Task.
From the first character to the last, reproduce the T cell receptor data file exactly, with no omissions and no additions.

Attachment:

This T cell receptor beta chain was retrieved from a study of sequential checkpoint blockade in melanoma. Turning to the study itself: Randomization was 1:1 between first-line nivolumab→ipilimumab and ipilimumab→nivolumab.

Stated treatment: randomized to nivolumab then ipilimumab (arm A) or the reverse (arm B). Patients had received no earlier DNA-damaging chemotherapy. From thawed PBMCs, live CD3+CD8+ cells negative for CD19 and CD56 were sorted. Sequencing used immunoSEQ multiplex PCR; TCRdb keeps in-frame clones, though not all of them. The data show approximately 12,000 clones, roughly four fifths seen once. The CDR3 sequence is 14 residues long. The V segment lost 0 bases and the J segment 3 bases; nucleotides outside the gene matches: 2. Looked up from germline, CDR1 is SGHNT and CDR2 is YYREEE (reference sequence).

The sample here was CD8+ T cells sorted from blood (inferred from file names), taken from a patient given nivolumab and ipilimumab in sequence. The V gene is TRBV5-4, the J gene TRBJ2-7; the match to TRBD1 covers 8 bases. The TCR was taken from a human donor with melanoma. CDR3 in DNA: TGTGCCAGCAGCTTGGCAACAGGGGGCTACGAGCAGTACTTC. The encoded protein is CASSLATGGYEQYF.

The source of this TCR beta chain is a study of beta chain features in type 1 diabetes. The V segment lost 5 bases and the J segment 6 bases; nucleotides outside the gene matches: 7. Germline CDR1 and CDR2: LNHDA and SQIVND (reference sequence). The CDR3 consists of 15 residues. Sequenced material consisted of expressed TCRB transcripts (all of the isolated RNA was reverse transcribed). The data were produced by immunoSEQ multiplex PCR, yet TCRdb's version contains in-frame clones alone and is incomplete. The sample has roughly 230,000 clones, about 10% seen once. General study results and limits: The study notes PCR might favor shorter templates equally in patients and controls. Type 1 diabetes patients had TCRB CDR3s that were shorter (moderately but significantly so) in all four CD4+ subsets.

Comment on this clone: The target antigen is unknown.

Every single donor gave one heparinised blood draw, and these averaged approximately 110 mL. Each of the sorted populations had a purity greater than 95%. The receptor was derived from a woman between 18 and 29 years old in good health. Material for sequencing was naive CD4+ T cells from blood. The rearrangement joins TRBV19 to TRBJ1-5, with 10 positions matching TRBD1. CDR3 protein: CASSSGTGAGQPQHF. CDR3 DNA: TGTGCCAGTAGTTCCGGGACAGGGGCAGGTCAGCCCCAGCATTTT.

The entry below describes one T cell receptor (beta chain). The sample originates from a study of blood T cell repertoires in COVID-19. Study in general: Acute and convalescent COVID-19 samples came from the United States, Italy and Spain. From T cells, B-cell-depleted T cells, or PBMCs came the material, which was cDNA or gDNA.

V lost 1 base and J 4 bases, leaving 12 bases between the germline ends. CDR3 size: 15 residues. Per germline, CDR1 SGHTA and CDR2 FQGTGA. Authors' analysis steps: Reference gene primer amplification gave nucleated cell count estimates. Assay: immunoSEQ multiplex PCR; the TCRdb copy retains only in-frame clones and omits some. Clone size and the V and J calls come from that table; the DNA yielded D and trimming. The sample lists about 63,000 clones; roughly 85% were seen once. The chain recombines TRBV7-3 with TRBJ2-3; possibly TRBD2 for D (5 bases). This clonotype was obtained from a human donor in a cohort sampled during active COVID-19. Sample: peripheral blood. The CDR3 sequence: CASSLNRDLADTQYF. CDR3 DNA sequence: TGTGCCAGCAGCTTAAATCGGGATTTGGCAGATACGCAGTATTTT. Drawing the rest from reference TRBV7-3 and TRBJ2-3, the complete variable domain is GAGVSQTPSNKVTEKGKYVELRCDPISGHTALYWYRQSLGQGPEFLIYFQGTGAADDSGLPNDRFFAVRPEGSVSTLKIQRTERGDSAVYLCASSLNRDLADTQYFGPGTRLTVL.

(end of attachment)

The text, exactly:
This T cell receptor beta chain was retrieved from a study of sequential checkpoint blockade in melanoma. Turning to the study itself: Randomization was 1:1 between first-line nivolumab→ipilimumab and ipilimumab→nivolumab.

Stated treatment: randomized to nivolumab then ipilimumab (arm A) or the reverse (arm B). Patients had received no earlier DNA-damaging chemotherapy. From thawed PBMCs, live CD3+CD8+ cells negative for CD19 and CD56 were sorted. Sequencing used immunoSEQ multiplex PCR; TCRdb keeps in-frame clones, though not all of them. The data show approximately 12,000 clones, roughly four fifths seen once. The CDR3 sequence is 14 residues long. The V segment lost 0 bases and the J segment 3 bases; nucleotides outside the gene matches: 2. Looked up from germline, CDR1 is SGHNT and CDR2 is YYREEE (reference sequence).

The sample here was CD8+ T cells sorted from blood (inferred from file names), taken from a patient given nivolumab and ipilimumab in sequence. The V gene is TRBV5-4, the J gene TRBJ2-7; the match to TRBD1 covers 8 bases. The TCR was taken from a human donor with melanoma. CDR3 in DNA: TGTGCCAGCAGCTTGGCAACAGGGGGCTACGAGCAGTACTTC. The encoded protein is CASSLATGGYEQYF.

The source of this TCR beta chain is a study of beta chain features in type 1 diabetes. The V segment lost 5 bases and the J segment 6 bases; nucleotides outside the gene matches: 7. Germline CDR1 and CDR2: LNHDA and SQIVND (reference sequence). The CDR3 consists of 15 residues. Sequenced material consisted of expressed TCRB transcripts (all of the isolated RNA was reverse transcribed). The data were produced by immunoSEQ multiplex PCR, yet TCRdb's version contains in-frame clones alone and is incomplete. The sample has roughly 230,000 clones, about 10% seen once. General study results and limits: The study notes PCR might favor shorter templates equally in patients and controls. Type 1 diabetes patients had TCRB CDR3s that were shorter (moderately but significantly so) in all four CD4+ subsets.

Comment on this clone: The target antigen is unknown.

Every single donor gave one heparinised blood draw, and these averaged approximately 110 mL. Each of the sorted populations had a purity greater than 95%. The receptor was derived from a woman between 18 and 29 years old in good health. Material for sequencing was naive CD4+ T cells from blood. The rearrangement joins TRBV19 to TRBJ1-5, with 10 positions matching TRBD1. CDR3 protein: CASSSGTGAGQPQHF. CDR3 DNA: TGTGCCAGTAGTTCCGGGACAGGGGCAGGTCAGCCCCAGCATTTT.

The entry below describes one T cell receptor (beta chain). The sample originates from a study of blood T cell repertoires in COVID-19. Study in general: Acute and convalescent COVID-19 samples came from the United States, Italy and Spain. From T cells, B-cell-depleted T cells, or PBMCs came the material, which was cDNA or gDNA.

V lost 1 base and J 4 bases, leaving 12 bases between the germline ends. CDR3 size: 15 residues. Per germline, CDR1 SGHTA and CDR2 FQGTGA. Authors' analysis steps: Reference gene primer amplification gave nucleated cell count estimates. Assay: immunoSEQ multiplex PCR; the TCRdb copy retains only in-frame clones and omits some. Clone size and the V and J calls come from that table; the DNA yielded D and trimming. The sample lists about 63,000 clones; roughly 85% were seen once. The chain recombines TRBV7-3 with TRBJ2-3; possibly TRBD2 for D (5 bases). This clonotype was obtained from a human donor in a cohort sampled during active COVID-19. Sample: peripheral blood. The CDR3 sequence: CASSLNRDLADTQYF. CDR3 DNA sequence: TGTGCCAGCAGCTTAAATCGGGATTTGGCAGATACGCAGTATTTT. Drawing the rest from reference TRBV7-3 and TRBJ2-3, the complete variable domain is GAGVSQTPSNKVTEKGKYVELRCDPISGHTALYWYRQSLGQGPEFLIYFQGTGAADDSGLPNDRFFAVRPEGSVSTLKIQRTERGDSAVYLCASSLNRDLADTQYFGPGTRLTVL.